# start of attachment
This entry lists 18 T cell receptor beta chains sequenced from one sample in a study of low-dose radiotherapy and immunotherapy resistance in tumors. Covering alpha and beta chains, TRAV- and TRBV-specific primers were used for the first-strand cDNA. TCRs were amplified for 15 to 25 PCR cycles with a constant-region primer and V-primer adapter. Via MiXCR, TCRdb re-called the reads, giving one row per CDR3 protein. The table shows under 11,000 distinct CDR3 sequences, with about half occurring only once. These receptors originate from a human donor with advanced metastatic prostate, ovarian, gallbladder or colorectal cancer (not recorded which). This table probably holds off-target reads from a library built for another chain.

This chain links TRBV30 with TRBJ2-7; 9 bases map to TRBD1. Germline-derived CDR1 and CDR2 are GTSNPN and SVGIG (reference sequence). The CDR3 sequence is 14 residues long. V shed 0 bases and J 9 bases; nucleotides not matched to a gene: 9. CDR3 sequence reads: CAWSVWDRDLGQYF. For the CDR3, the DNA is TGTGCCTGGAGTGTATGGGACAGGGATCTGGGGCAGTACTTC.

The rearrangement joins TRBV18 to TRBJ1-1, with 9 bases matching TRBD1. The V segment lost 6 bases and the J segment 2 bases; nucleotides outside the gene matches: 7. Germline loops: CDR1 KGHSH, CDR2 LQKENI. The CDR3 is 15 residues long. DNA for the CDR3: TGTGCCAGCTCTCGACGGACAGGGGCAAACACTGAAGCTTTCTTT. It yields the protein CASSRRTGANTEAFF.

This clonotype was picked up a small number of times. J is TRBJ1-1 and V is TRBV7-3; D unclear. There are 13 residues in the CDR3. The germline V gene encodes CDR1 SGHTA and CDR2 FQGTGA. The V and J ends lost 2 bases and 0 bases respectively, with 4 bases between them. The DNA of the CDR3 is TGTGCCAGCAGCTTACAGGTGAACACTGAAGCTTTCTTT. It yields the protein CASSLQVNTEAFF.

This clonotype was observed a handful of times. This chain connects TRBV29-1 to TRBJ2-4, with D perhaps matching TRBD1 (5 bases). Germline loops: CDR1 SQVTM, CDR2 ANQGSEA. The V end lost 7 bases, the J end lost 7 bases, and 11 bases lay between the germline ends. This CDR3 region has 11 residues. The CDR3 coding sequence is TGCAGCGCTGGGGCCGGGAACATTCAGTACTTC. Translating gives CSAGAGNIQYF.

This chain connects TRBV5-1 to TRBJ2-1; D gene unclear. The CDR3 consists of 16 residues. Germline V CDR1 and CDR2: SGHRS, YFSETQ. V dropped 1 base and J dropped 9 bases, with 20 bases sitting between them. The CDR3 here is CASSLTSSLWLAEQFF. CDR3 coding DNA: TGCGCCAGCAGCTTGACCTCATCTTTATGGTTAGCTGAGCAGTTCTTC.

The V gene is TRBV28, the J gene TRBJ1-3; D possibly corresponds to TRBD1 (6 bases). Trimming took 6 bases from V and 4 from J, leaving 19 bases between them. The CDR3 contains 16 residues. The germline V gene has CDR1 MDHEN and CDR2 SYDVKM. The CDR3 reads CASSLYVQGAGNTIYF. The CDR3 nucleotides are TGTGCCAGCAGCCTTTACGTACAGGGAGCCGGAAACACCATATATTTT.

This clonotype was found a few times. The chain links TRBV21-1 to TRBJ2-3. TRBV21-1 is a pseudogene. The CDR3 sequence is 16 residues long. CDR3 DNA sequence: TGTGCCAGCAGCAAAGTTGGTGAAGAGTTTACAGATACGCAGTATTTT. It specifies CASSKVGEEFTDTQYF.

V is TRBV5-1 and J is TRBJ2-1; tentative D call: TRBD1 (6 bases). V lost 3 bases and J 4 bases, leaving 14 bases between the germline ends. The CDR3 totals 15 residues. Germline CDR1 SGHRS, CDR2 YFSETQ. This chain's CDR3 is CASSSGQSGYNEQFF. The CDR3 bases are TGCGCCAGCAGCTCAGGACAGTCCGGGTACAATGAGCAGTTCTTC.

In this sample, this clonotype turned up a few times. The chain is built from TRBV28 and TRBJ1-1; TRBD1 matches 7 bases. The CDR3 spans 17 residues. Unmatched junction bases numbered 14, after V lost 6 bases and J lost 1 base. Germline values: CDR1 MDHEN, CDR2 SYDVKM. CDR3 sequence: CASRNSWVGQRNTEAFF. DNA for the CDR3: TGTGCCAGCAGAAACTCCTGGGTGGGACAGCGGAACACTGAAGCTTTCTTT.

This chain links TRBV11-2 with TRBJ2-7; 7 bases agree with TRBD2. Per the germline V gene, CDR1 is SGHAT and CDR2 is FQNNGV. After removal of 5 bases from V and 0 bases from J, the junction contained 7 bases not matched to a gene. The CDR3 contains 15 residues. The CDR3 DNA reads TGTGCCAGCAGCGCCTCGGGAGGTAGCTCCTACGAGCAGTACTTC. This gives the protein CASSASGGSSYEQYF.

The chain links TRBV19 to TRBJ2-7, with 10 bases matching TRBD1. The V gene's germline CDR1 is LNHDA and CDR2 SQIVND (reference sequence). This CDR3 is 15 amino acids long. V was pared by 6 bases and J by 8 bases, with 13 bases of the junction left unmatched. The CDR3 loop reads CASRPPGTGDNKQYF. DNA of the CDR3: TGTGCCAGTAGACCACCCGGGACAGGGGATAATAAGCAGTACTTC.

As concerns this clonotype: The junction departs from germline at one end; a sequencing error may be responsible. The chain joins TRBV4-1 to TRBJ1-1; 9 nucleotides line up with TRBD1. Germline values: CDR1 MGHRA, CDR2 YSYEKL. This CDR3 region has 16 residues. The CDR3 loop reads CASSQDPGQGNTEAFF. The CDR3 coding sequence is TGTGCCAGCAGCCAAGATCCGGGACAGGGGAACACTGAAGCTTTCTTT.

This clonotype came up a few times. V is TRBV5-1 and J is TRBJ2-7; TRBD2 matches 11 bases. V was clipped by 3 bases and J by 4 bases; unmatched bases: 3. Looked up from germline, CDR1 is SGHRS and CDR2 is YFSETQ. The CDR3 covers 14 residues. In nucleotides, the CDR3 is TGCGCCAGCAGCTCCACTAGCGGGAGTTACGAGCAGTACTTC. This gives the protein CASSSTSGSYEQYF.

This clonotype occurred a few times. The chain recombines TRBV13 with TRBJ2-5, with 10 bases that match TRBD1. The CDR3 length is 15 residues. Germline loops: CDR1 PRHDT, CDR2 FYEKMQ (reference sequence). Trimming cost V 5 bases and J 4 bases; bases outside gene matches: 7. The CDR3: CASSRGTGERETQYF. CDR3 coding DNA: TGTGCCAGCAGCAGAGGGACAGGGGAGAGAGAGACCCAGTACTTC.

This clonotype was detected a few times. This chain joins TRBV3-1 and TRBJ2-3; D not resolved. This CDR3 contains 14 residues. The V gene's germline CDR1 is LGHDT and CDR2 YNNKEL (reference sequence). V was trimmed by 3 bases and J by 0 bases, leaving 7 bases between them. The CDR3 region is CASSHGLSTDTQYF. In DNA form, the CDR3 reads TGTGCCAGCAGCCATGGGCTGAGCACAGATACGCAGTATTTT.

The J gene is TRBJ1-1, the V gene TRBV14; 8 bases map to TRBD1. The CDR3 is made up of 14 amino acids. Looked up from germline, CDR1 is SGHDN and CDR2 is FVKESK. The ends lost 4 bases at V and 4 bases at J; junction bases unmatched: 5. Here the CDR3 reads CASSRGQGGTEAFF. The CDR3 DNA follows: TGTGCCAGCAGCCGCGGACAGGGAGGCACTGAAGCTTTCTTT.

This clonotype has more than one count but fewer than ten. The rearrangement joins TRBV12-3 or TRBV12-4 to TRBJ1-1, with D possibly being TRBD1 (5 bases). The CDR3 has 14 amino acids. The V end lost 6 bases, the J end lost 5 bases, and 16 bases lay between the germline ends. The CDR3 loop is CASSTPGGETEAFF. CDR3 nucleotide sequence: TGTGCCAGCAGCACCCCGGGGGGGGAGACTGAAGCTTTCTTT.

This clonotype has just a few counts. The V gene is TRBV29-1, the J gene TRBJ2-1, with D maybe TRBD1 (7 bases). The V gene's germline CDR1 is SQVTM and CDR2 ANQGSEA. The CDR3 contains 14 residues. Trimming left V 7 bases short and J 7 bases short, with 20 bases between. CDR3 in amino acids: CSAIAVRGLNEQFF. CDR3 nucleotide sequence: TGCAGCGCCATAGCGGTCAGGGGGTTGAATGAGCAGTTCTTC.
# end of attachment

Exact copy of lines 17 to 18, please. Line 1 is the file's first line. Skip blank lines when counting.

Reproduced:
The J gene is TRBJ1-1, the V gene TRBV14; 8 bases map to TRBD1. The CDR3 is made up of 14 amino acids. Looked up from germline, CDR1 is SGHDN and CDR2 is FVKESK. The ends lost 4 bases at V and 4 bases at J; junction bases unmatched: 5. Here the CDR3 reads CASSRGQGGTEAFF. The CDR3 DNA follows: TGTGCCAGCAGCCGCGGACAGGGAGGCACTGAAGCTTTCTTT.

This clonotype has more than one count but fewer than ten. The rearrangement joins TRBV12-3 or TRBV12-4 to TRBJ1-1, with D possibly being TRBD1 (5 bases). The CDR3 has 14 amino acids. The V end lost 6 bases, the J end lost 5 bases, and 16 bases lay between the germline ends. The CDR3 loop is CASSTPGGETEAFF. CDR3 nucleotide sequence: TGTGCCAGCAGCACCCCGGGGGGGGAGACTGAAGCTTTCTTT.